Skip to main content

Bar Spoons, A Quick Guide

What is a bar spoon? Bar spoons, or bartender spoons, are specialized equipment used to simplify the mixing process when putting together a cocktail. Though most drinks are shaken, some require stirring instead, and a specialized spoon makes it easier for bartenders.
Because they are crafted from stainless steel, bar spoons are easy to clean, durable, and won’t affect the flavor of drinks.
Negroni, a favorite cocktail, with orange garnish and fortified wine, a cocktail jigger, and bar spoon

Copyright A Bar Above


It’s hard to determine when a bar spoon became a thing. In the past, bartenders used to use whatever spoon they could find, but at some point, there was a need for an actual bar spoon.
There are two ideas of where bar spoons might have come from. The first is the Sucket spoon, which was a spoon that had a fork on the opposite end of the handle and a spiral shaft in between. Sucket was a dessert with fruits served in syrup, which made the tool useful for eating it. In the late 1800s, when fruit cocktails began appearing in American bars, they were often served with a Sucket spoon to allow the patron to eat the fruit.
Then there is the Mazagran spoon, which is thought to have originated as a French apothecary spoon. It was used as a tool of measurement and a muddler for crushing medicines.
Bar Spoons with cocktail

Copyright A Bar Above


Despite how simple a spoon may seem, bar spoons have several uses behind the bar.

Measuring Ingredients

In measuring a bar spoon to a tablespoon, a bar spoon measurement is roughly one tablespoon. Bar spoons measure out small quantities into drinks.

Stirring Cocktails

stirring a cocktail

Copyright A Bar Above


Not all cocktails need to be shaken. Spirit-forward cocktails with few ingredients all of similar density require stirring, and bar spoons perfectly act as cocktail spoons. Examples of such cocktails are the Martini, Manhattan, and Old Fashioned.


Layering Drinks

Photo courtesy of DesignPickle/

Photo courtesy of DesignPickle/


The flat bowl of the bar spoon is often used by mixologists and bartenders to layer different spirits into one drink, and this method is used for shots like the Angel’s Kiss, the Bob Marley, and the B52.


The bar spoon is useful in removing extra pulp or seeds from fruit garnishes, like a strainer spoon.



muddling sugar cube with back of spoon

Copyright A Bar Above


Bartenders use fruits, herbs, and spices in their drinks; generally, a muddler is used to mash them. However, the end of some bar spoons can be used to muddle instead.


Common Options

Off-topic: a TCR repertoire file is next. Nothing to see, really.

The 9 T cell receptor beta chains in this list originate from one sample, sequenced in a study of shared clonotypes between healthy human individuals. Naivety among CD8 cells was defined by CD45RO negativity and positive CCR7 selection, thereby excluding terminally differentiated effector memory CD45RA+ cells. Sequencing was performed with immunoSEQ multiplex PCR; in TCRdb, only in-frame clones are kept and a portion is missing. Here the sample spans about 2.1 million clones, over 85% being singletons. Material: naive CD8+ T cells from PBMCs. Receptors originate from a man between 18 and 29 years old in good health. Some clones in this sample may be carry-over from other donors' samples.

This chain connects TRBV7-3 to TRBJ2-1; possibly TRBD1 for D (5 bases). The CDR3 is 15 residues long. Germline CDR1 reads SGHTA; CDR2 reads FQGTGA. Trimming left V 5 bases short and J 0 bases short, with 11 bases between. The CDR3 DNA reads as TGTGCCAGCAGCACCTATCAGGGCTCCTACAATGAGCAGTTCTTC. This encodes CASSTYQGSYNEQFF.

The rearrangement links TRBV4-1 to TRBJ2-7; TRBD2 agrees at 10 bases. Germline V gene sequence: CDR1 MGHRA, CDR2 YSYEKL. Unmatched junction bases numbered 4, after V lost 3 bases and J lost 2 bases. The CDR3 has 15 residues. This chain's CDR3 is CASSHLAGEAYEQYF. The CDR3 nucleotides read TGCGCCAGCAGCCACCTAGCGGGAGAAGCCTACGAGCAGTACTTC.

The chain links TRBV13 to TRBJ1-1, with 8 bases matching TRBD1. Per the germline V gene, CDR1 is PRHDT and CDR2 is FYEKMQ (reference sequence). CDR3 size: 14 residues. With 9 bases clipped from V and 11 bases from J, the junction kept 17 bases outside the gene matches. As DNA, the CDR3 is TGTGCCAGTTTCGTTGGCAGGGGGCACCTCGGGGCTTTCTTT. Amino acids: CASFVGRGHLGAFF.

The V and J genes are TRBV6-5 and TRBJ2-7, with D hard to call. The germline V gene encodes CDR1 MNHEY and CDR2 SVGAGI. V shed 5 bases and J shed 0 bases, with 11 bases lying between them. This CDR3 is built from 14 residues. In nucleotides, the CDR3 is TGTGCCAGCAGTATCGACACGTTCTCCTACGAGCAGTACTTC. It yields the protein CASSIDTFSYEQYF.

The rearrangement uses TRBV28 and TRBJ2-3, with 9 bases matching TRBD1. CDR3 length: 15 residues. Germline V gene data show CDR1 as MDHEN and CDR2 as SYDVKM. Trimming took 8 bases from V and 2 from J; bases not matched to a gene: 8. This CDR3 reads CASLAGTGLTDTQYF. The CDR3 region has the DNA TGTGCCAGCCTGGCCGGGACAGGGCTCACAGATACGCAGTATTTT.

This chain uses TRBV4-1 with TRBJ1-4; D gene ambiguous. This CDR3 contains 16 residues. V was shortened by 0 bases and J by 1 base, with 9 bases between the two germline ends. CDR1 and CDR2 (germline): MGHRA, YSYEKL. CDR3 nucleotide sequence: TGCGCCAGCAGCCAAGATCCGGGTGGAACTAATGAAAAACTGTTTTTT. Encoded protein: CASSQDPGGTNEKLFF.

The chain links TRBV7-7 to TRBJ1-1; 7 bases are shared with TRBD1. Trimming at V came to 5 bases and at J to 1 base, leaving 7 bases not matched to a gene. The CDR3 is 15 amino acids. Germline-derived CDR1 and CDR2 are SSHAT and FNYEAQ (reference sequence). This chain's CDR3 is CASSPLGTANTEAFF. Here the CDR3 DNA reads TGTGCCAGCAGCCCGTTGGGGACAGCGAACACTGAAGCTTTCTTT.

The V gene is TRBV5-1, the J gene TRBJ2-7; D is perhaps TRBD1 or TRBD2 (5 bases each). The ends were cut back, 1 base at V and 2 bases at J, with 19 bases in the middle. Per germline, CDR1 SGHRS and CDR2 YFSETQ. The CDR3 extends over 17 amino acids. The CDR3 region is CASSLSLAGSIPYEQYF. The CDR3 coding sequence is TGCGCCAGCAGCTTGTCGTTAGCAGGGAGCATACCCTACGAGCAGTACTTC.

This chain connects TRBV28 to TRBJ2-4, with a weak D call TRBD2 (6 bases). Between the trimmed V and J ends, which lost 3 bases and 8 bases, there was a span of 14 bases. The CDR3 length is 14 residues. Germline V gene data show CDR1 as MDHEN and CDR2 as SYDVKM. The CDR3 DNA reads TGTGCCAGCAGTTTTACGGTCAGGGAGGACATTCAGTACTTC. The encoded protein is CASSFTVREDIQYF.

There are many different styles and designs for bar spoons available, but below are the more common options you’re going to find when shopping.
Bar spoons all in a line

Copyright A Bar Above



Also known as the forked spoon, bar spoons that have a fork on the end originated with the Sucket spoon, and they were used to remove fruit from a syrupy dessert. Bar spoons with this design are very useful behind the bar for garnishing drinks.


Muddlers are slowly losing their presence in bars due to the decorative ends of bar spoons. Some bar spoons are fitted with a flat disc at the end, which can be used instead of a muddler to crush herbs and fruits. They are also known as bar spoon muddlers.

The American

Also known as the Red Cap bar spoon, the American bar spoon is both inexpensive and easy to find. It is usually identified by its simple design, which is a twisted handle with a red plastic cap on the end. It may be one of the cheaper options, but it functions just as well.

Decorative Shape

Having a decorative shape, like a teardrop, at the end of the bar spoon is becoming a popular option for bartenders and mixologists. Not only do the decorative shapes look nice, but they also add extra weight, which helps push the spoon to the glass and make mixing quieter.

The Japanese

The Japanese bar spoon has a slimmer handle and is one of the sturdier options. There are different ways the end of the handle can be designed, such as with a teardrop or a small fork.


Combo Gold Spoons Amazon Photo-2

Copyright A Bar Above


The spoon part of a bar spoon is not the only aspect of it that differs. Often, bartenders have several bar spoons with different handles.


The textures of the handles of the bar spoons tend to either be spiral or smooth. Traditionally, bar spoons are known to have a spiral shaft because it’s useful in layering cocktails. With practice, the spoon can glide smoothly in one’s hand while stirring.
Smooth-handled bar spoons are becoming more popular now, though. In terms of functionality, the two don’t have many differences. It’s more of a preference.


Stirring a cocktail with two long bar spoons

Copyright A Bar Above


How big is a bar spoon? The bar spoon size varies. Most bar spoons are 12 in in length, but there are longer ones that are 15 inches or more. The popularity of longer handles on bar spoons is growing because they are tall enough to avoid bumping your hand on the mixing glass when stirring.
Standard bar spoon handles are lighter weight and fit in spaces more easily and are much more common, but there are a lot of different options on the market.
Spoon Bowls - Close up

Copyright A Bar Above


Bar spoons with longer handles have extra weight, which can feel more comfortable in your hand and make it easier to stir. They are easy to use in double-stirring and can be quite appealing to the eye.
Since there are so many bar spoons available, you’re sure to find a size and style that you like and that feels good in your hand. Whichever length you choose is up to your preference, both sizes work well; the best bar spoon is the one that works for you.

Leave a Reply

Your email address will not be published.